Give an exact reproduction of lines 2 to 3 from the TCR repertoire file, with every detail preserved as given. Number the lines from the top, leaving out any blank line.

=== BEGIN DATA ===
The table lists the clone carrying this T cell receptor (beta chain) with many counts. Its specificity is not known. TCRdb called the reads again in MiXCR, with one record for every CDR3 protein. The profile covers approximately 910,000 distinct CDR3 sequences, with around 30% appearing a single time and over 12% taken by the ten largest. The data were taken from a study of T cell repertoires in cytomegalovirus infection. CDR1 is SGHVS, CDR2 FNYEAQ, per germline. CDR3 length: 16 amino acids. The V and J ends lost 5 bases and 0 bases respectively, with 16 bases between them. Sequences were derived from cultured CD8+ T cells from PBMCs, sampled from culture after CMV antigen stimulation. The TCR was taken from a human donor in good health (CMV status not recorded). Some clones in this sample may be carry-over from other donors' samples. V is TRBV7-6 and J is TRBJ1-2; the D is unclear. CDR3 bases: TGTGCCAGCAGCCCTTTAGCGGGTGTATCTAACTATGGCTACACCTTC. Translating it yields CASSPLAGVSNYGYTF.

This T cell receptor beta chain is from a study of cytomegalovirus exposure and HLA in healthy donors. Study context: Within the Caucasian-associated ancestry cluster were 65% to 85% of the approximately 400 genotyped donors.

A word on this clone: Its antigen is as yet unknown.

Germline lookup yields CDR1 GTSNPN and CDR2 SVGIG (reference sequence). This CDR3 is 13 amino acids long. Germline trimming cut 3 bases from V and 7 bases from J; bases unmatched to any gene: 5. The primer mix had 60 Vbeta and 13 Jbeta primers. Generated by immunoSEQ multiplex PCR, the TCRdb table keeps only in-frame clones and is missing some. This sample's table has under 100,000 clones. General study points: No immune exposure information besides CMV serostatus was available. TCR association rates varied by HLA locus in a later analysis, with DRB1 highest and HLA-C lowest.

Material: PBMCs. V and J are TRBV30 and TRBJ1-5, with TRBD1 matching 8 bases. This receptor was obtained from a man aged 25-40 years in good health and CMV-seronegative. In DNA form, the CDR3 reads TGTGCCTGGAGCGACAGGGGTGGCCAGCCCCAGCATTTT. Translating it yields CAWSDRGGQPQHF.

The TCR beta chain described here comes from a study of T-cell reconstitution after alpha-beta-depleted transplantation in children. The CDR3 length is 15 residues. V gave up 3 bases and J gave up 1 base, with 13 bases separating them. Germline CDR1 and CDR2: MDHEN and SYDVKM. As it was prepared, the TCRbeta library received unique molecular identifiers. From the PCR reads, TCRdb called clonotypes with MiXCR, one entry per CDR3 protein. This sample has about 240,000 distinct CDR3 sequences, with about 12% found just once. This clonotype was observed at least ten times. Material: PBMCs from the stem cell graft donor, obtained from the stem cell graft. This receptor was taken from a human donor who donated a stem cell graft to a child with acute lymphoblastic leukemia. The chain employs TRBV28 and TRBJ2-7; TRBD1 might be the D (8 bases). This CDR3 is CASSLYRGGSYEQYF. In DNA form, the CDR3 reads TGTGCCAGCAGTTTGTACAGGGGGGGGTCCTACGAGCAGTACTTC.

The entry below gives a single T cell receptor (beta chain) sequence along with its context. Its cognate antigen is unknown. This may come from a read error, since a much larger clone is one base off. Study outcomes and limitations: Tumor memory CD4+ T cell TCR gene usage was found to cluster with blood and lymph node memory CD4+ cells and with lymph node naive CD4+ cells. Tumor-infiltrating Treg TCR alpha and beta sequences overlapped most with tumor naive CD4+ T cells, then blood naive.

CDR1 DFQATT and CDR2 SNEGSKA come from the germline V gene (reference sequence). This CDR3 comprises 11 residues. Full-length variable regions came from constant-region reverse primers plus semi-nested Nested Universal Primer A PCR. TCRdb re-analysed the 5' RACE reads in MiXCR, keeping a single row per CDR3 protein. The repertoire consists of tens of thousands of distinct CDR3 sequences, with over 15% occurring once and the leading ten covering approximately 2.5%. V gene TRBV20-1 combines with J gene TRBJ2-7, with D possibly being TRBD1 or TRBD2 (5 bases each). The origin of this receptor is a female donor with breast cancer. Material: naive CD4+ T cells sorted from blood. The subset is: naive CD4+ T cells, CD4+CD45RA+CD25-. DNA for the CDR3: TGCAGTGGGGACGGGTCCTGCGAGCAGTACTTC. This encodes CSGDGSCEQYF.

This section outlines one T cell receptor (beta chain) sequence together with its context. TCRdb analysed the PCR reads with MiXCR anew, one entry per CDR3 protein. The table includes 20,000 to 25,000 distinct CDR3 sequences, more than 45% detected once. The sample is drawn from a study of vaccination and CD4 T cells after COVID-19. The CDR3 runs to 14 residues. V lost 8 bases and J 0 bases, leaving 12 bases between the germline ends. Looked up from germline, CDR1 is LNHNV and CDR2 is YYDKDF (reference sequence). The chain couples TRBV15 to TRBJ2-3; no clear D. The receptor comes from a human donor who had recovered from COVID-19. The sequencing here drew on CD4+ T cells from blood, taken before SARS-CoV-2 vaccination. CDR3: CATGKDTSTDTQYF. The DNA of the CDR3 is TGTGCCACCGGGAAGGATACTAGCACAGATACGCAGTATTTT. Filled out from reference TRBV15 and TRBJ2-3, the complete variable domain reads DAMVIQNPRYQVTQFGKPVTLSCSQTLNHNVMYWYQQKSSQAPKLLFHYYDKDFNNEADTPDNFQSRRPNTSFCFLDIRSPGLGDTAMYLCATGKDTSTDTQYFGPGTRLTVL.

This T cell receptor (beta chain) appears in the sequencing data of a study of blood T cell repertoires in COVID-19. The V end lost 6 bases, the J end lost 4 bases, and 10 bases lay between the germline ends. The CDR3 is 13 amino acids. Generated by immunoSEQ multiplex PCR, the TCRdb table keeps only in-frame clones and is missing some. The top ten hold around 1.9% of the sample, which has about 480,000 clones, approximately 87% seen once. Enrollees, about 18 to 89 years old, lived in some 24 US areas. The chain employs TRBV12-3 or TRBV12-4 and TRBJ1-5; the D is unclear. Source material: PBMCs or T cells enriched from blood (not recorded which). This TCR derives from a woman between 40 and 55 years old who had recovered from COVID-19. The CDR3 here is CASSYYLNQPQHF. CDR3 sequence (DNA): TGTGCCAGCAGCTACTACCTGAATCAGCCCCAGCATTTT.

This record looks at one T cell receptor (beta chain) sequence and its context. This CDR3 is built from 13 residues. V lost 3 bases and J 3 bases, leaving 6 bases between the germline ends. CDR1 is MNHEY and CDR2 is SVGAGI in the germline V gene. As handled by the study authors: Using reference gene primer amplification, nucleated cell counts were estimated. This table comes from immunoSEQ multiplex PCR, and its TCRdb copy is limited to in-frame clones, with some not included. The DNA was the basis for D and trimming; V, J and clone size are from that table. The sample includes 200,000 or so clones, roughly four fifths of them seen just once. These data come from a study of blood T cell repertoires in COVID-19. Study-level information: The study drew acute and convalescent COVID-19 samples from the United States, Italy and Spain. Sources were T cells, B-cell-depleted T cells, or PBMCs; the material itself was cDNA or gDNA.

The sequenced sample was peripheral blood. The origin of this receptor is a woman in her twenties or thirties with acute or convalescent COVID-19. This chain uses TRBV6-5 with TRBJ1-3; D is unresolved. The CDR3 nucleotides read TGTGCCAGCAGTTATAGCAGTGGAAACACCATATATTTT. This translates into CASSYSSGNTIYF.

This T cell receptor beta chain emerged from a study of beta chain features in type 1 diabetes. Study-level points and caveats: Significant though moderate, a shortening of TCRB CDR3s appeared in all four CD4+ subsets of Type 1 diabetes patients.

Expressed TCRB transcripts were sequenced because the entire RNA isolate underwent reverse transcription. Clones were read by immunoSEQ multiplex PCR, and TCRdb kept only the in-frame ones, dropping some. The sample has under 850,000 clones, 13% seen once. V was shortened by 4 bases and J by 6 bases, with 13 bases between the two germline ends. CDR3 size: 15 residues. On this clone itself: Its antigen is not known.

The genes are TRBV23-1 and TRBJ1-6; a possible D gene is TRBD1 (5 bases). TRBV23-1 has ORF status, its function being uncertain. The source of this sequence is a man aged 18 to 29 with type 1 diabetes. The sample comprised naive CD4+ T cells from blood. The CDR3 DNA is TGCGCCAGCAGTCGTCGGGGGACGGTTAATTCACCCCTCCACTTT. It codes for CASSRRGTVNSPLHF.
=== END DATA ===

This T cell receptor beta chain is from a study of cytomegalovirus exposure and HLA in healthy donors. Study context: Within the Caucasian-associated ancestry cluster were 65% to 85% of the approximately 400 genotyped donors.

A word on this clone: Its antigen is as yet unknown.